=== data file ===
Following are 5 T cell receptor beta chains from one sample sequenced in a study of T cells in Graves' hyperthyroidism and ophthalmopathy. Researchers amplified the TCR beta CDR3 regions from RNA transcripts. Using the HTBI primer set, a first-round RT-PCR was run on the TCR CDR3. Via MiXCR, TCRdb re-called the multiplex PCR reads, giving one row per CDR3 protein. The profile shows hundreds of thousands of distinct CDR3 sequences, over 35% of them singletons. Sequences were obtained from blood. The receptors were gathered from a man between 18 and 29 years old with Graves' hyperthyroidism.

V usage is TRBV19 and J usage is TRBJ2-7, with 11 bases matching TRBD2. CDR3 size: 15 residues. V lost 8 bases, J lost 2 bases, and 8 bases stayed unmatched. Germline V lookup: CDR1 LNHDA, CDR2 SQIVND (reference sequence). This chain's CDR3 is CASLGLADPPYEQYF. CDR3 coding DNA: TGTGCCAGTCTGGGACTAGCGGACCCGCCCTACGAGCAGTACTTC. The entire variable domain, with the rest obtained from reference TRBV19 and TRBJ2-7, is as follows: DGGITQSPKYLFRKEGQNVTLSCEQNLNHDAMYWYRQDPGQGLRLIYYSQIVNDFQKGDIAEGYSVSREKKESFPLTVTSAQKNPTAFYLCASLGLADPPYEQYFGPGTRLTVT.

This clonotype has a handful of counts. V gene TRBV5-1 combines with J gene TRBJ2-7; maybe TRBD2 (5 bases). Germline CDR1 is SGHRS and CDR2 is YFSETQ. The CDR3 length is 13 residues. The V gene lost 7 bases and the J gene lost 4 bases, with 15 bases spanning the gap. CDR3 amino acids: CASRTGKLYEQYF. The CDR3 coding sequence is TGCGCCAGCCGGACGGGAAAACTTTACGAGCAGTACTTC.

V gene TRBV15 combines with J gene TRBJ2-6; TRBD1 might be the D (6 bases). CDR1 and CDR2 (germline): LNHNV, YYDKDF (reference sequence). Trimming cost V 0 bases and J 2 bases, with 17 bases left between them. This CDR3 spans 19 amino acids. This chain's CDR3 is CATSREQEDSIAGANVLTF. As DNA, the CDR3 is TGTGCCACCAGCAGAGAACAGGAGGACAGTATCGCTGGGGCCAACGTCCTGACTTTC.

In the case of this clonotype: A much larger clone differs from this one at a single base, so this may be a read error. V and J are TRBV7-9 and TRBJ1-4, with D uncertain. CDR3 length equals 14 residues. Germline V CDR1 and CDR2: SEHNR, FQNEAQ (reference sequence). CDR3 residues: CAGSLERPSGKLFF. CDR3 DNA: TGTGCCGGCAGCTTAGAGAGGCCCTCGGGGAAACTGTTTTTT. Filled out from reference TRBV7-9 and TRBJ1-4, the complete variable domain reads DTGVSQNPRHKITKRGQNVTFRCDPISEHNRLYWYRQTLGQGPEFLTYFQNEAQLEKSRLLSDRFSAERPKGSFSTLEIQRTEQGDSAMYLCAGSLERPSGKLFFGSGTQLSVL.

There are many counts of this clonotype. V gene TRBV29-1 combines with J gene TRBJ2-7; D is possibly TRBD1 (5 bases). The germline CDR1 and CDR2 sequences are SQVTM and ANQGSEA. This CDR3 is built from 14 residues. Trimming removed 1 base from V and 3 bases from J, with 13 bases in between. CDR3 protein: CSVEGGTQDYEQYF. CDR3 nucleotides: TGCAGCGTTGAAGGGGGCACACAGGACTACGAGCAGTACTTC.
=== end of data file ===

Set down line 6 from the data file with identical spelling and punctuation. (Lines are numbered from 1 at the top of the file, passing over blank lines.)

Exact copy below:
There are many counts of this clonotype. V gene TRBV29-1 combines with J gene TRBJ2-7; D is possibly TRBD1 (5 bases). The germline CDR1 and CDR2 sequences are SQVTM and ANQGSEA. This CDR3 is built from 14 residues. Trimming removed 1 base from V and 3 bases from J, with 13 bases in between. CDR3 protein: CSVEGGTQDYEQYF. CDR3 nucleotides: TGCAGCGTTGAAGGGGGCACACAGGACTACGAGCAGTACTTC.